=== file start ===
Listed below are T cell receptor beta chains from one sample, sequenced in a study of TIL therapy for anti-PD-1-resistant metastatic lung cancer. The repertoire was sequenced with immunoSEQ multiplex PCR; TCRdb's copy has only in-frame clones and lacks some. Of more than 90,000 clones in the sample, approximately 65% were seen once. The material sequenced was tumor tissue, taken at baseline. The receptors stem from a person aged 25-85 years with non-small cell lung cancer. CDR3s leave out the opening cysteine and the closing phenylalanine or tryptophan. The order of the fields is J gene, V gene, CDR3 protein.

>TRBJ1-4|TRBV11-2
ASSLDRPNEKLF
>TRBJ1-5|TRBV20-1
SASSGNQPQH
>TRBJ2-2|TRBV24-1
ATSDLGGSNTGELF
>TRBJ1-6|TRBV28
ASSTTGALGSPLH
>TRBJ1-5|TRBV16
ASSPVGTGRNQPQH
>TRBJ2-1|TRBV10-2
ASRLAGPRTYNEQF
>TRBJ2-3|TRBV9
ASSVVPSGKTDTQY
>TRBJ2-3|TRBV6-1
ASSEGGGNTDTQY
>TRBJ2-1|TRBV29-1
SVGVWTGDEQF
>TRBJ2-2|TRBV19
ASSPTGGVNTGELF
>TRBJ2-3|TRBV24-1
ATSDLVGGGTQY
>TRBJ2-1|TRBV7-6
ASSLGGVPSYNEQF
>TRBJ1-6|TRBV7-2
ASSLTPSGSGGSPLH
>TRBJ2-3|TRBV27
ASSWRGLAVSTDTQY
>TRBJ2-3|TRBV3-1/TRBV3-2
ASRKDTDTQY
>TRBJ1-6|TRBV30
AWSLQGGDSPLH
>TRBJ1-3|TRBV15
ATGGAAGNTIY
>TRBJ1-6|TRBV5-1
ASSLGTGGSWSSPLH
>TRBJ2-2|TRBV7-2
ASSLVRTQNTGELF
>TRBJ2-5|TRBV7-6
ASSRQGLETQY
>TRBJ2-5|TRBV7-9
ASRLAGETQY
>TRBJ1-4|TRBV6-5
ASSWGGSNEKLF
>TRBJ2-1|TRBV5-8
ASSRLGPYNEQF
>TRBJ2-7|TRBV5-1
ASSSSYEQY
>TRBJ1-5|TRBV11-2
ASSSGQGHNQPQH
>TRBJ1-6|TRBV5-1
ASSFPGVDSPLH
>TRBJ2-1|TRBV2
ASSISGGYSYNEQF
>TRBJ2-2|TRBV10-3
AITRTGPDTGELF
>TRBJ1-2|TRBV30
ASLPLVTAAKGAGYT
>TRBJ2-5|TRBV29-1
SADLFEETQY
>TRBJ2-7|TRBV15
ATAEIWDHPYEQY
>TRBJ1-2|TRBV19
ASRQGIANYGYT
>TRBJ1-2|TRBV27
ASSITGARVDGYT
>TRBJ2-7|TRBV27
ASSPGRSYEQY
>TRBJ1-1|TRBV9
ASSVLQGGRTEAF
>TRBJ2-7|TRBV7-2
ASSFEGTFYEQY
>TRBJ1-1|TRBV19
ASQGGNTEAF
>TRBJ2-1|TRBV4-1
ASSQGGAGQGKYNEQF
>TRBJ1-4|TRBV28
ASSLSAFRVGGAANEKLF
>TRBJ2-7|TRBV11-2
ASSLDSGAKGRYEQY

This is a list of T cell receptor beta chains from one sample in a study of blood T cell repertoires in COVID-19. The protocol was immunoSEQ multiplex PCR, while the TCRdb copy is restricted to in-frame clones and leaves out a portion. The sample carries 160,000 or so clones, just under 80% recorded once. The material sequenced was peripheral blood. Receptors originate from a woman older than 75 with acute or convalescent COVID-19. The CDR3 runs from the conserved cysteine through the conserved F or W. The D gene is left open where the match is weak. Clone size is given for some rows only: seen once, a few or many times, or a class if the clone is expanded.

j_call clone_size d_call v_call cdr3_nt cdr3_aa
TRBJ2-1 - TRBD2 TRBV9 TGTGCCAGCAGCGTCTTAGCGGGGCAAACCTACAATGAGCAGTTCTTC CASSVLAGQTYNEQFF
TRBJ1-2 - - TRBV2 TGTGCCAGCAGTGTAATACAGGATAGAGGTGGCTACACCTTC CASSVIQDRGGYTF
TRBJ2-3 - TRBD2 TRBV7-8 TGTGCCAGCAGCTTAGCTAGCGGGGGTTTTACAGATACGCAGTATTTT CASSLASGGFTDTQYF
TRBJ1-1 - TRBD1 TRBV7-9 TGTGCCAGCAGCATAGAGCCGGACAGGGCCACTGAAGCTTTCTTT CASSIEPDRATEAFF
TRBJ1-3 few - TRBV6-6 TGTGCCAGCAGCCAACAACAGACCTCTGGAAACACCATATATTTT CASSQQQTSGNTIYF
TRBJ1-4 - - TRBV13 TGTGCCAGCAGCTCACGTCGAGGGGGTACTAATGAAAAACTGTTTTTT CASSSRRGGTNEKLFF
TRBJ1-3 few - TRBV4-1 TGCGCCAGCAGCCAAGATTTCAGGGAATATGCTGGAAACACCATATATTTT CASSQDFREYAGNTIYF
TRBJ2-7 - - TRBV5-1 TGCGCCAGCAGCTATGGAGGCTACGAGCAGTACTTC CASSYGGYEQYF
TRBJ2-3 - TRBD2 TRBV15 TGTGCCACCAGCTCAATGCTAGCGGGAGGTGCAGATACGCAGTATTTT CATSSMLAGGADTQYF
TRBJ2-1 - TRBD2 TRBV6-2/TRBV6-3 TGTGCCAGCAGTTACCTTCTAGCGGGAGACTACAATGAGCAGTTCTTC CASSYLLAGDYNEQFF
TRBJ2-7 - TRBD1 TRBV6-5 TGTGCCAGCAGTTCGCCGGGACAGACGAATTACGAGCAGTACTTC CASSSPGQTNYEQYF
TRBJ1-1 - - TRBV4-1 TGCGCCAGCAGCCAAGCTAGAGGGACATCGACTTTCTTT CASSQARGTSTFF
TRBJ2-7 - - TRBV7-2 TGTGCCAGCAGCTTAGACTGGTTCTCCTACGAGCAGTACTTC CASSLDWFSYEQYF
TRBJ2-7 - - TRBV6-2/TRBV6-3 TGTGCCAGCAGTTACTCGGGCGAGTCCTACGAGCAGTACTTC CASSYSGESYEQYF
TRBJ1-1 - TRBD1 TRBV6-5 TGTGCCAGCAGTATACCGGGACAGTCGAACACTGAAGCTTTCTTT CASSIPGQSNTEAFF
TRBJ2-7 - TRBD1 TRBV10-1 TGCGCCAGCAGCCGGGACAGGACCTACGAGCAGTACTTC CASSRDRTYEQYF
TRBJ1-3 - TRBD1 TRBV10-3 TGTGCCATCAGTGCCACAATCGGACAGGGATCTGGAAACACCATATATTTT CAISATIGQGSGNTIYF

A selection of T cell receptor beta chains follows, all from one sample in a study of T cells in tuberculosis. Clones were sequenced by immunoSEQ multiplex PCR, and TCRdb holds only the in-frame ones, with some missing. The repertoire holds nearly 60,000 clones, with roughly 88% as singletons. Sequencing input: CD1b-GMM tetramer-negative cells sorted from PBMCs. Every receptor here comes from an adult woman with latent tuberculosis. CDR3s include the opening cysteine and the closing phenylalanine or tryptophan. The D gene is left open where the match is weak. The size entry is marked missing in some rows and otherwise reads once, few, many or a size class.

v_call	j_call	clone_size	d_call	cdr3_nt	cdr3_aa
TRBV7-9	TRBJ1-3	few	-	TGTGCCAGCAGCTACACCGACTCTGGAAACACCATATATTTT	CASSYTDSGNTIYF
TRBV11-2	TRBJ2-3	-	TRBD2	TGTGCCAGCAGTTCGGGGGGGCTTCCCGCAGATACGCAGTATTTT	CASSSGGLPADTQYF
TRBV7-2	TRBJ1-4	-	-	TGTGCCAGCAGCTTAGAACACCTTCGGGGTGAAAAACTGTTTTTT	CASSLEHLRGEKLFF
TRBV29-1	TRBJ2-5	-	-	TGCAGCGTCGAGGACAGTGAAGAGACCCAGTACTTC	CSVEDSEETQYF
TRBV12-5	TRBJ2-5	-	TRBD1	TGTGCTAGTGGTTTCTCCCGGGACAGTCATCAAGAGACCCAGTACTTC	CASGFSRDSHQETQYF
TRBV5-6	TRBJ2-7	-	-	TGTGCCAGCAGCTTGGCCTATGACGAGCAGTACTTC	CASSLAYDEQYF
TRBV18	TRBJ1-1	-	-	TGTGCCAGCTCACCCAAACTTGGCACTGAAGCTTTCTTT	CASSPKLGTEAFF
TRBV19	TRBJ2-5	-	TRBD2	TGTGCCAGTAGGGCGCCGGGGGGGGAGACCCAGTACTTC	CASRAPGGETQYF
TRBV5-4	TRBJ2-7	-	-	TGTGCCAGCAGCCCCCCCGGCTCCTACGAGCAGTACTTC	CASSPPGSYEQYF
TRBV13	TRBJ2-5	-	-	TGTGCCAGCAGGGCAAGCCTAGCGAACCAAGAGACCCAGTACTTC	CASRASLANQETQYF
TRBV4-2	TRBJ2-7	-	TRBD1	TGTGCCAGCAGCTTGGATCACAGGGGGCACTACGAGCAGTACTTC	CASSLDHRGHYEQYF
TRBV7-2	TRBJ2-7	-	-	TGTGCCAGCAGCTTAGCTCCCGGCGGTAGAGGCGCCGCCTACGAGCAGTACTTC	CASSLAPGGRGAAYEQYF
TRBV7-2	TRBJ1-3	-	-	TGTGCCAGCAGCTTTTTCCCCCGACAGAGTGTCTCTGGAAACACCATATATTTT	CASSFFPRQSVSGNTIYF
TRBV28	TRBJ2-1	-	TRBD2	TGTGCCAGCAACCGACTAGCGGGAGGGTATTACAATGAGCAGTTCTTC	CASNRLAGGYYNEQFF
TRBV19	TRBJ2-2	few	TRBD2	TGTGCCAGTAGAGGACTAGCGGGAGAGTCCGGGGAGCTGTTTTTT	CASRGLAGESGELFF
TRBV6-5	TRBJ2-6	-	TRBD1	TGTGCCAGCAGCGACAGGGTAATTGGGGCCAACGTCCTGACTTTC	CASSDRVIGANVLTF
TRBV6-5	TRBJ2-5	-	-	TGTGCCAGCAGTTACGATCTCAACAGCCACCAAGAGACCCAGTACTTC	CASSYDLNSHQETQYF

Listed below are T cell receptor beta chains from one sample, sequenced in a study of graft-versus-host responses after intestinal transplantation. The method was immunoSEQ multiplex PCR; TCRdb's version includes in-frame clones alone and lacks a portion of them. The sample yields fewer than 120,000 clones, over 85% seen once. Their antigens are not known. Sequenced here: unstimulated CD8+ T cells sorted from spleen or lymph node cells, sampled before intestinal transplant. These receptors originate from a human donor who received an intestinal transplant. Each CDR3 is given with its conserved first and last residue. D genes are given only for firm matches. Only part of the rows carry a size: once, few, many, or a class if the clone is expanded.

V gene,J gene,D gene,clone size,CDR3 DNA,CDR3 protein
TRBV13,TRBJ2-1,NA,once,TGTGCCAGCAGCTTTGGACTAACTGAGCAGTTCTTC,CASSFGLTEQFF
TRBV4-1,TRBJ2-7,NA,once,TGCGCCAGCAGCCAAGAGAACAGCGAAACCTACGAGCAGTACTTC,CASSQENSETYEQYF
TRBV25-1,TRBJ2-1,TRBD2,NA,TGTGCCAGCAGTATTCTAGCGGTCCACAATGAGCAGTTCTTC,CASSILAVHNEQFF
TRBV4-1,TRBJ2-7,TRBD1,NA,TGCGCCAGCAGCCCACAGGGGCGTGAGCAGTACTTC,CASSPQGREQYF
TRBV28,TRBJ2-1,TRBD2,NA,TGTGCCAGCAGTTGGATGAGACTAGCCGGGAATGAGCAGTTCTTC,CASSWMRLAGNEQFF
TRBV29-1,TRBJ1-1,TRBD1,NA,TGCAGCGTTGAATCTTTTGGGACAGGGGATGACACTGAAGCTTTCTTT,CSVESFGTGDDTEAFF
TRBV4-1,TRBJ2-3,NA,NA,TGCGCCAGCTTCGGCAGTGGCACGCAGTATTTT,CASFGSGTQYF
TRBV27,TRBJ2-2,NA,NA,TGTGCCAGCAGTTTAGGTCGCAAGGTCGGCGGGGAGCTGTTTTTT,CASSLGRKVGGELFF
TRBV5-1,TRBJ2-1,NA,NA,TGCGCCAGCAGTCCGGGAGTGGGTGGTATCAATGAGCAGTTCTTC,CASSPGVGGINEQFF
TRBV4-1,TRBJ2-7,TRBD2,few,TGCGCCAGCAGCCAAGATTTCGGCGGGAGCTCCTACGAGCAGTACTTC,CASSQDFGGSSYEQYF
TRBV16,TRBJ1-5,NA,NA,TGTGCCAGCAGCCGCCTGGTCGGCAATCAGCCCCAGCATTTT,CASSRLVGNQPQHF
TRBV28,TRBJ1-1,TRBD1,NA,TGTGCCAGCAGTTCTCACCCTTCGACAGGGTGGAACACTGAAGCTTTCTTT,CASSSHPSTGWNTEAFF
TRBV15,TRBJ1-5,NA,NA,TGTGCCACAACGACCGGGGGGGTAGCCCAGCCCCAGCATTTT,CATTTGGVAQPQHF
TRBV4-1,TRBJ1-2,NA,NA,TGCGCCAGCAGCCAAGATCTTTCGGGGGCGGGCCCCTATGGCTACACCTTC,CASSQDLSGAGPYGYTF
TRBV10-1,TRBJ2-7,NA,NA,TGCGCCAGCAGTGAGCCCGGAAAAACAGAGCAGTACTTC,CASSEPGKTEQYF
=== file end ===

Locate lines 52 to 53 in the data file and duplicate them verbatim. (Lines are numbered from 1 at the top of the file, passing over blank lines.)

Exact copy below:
>TRBJ1-6|TRBV5-1
ASSFPGVDSPLH